Cold War Goals in American Foreign Policy: Nicaragua and the World
This chapter provides additional evidence for the cultural predominance of two relationships in the cold war schema: the positive relationship between the United States and democracy, and the negative relationship between the United States and communism. It also provides evidence that the two beliefs (that the United States supports democracy and that it opposes communism) are tied together in the same belief system. Finally, this chapter provides evidence that many who held the cold war schema as a general stereotype applied it to U.S. intervention in Nicaragua, a specific case about which they were ignorant.
In these ways, this chapter provides additional evidence of Americans using the cold war schema and shows one way in which the schema has been manifested in perceptions of a specific case. The cold war schema produced a particular set of general perceptions of U.S. foreign policy goals, which were used to draw conclusions concerning actual foreign policies and realities about which little was known. In the absence of substantive information, Americans used schema-based perceptions to make sense of Nicaragua and U.S. objectives there. The application of the general schema to specific instances reinforced and reified the patriotic schema as it produced patriotic perceptions of important events.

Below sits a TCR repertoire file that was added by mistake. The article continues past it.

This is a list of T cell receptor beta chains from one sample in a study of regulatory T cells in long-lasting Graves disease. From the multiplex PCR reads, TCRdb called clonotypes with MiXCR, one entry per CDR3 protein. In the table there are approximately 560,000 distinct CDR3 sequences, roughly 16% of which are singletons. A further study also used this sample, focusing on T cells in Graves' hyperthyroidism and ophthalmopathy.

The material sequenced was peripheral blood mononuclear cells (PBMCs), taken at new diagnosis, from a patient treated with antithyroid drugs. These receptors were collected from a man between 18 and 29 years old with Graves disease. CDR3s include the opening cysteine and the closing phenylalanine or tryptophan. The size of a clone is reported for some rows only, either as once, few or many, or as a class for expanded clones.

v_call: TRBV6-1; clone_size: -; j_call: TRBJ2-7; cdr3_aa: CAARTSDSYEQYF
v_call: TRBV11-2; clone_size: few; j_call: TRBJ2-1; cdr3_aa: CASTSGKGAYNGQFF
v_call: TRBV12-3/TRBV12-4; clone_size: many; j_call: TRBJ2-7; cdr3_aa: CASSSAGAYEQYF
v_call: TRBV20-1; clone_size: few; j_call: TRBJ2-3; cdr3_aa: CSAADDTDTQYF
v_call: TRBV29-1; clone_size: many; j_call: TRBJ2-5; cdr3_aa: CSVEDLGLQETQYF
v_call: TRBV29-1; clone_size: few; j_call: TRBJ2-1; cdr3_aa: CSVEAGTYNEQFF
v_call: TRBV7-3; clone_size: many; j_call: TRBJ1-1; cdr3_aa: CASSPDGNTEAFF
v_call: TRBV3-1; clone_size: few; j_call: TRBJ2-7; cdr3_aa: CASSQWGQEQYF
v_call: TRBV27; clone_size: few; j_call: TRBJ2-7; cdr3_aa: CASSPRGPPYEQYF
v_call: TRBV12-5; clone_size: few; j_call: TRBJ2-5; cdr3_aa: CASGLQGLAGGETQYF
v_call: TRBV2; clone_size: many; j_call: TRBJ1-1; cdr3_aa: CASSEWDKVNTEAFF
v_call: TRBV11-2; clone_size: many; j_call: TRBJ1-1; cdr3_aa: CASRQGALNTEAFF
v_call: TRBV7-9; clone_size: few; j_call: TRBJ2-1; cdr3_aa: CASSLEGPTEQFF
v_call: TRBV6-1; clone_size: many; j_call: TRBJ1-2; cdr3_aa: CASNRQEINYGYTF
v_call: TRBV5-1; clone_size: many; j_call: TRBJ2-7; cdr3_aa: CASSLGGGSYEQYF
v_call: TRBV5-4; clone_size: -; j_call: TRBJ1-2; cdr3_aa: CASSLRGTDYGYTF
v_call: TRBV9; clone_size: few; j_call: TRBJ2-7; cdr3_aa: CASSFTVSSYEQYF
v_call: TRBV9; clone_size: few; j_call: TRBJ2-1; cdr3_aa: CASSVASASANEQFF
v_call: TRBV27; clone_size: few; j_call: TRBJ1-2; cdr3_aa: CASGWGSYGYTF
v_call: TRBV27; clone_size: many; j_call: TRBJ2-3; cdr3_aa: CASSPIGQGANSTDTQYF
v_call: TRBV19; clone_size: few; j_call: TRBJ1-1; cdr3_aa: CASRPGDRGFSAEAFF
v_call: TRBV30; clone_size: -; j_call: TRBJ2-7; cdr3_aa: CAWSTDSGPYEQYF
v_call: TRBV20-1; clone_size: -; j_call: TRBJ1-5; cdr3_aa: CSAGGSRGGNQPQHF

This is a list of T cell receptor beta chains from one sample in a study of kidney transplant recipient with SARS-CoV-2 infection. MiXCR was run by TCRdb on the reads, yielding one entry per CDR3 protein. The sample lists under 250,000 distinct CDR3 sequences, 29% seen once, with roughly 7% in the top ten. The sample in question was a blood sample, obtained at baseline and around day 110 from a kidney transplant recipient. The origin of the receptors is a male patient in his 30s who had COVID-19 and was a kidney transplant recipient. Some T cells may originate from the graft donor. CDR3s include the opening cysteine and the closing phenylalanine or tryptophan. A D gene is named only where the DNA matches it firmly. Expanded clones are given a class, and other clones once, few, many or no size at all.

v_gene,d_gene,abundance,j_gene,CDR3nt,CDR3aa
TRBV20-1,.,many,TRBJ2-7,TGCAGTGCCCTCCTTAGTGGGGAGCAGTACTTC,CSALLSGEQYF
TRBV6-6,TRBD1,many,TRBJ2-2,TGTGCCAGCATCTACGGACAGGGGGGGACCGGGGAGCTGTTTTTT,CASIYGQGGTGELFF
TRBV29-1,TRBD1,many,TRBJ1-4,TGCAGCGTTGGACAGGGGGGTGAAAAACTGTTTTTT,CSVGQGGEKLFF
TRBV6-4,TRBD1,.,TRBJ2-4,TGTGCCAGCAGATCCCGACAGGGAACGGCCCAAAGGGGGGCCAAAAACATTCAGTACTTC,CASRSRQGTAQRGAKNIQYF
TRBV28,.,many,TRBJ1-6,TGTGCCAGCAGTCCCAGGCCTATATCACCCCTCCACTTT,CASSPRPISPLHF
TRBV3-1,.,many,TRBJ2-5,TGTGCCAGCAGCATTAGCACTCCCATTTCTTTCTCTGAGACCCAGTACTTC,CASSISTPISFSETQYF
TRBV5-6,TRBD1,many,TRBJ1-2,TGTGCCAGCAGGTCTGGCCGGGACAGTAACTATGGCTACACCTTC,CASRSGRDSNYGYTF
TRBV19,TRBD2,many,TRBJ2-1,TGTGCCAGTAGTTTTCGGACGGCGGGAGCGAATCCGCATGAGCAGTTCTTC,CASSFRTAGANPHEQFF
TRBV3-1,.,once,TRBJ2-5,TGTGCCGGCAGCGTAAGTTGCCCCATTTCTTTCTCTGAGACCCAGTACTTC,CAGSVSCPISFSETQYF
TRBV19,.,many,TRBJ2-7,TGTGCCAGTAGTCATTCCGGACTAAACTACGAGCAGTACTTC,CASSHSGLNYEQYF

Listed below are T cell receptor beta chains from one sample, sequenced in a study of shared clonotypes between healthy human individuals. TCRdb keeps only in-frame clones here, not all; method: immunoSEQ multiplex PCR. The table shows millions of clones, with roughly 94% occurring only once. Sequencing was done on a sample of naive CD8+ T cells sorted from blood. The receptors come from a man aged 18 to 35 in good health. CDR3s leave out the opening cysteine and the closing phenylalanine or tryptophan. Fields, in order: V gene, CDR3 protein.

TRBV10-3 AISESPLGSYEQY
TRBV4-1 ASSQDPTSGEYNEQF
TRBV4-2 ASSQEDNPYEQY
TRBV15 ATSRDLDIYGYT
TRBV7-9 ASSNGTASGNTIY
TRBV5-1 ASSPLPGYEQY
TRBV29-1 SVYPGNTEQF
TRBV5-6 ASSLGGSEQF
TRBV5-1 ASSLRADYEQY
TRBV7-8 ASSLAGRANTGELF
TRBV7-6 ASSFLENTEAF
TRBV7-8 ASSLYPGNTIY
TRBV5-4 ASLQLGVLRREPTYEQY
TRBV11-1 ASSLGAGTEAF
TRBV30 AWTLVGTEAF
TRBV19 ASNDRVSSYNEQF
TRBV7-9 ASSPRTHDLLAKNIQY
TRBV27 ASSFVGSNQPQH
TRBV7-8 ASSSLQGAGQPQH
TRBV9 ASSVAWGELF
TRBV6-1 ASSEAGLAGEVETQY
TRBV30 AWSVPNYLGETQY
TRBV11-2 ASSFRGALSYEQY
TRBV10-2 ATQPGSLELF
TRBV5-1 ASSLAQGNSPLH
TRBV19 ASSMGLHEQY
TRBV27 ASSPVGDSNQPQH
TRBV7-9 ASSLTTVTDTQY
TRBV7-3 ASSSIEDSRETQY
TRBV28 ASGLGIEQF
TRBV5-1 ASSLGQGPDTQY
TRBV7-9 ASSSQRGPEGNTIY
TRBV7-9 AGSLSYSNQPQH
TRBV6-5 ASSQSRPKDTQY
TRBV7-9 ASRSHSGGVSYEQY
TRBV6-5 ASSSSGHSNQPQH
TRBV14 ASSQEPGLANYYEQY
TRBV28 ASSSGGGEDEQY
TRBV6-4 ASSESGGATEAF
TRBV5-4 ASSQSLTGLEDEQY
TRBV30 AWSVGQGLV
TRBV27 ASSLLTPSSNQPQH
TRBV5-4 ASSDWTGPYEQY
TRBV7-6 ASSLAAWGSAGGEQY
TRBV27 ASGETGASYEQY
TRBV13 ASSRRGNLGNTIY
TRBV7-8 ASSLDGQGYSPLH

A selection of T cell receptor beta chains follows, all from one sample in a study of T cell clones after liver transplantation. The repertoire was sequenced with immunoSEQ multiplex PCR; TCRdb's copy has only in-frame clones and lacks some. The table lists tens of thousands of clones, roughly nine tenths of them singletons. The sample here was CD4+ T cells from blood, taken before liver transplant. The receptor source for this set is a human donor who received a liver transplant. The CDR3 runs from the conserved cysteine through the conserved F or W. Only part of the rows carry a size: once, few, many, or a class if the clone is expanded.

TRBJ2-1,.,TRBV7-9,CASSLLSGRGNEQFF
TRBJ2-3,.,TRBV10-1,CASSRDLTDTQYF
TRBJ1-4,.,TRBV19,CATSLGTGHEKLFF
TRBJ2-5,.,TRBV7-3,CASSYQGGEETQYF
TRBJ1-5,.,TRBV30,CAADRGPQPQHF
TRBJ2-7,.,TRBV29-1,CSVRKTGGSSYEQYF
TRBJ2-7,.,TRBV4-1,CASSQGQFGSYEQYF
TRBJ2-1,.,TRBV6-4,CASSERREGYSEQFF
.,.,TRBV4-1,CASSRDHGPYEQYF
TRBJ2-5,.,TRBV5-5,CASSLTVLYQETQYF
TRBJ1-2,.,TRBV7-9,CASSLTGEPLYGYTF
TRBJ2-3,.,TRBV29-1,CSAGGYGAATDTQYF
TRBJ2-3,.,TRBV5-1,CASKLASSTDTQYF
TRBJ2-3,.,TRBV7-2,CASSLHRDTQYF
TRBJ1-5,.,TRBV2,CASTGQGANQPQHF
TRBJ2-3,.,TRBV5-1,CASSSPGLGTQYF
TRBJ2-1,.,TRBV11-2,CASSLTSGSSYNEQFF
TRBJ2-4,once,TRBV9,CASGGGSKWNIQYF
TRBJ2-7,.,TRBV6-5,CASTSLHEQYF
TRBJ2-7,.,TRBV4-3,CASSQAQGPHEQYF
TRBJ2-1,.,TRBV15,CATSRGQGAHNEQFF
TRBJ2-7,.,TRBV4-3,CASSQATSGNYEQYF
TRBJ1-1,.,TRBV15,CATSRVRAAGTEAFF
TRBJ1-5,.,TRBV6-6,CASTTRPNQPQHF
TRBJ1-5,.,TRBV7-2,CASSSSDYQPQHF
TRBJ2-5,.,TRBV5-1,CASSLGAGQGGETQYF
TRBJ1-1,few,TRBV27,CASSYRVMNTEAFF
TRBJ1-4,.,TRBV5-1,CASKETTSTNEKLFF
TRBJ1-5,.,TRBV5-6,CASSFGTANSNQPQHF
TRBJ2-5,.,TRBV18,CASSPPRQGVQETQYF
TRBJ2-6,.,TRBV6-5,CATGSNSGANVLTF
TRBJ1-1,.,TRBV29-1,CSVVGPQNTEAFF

"Scripts" are schemata for stereotyped event sequences; they are the schemata we use to make sense of events and actions. Schank and Abelson ( 1977) identified a number of components that scripts have, including settings, props, plans, roles, goals, and actions. When the general cold war schema is used to interpret international events and behaviors, it takes on a scripted form. Roles include the United States, freedom fighters, and democratic governments, as well as the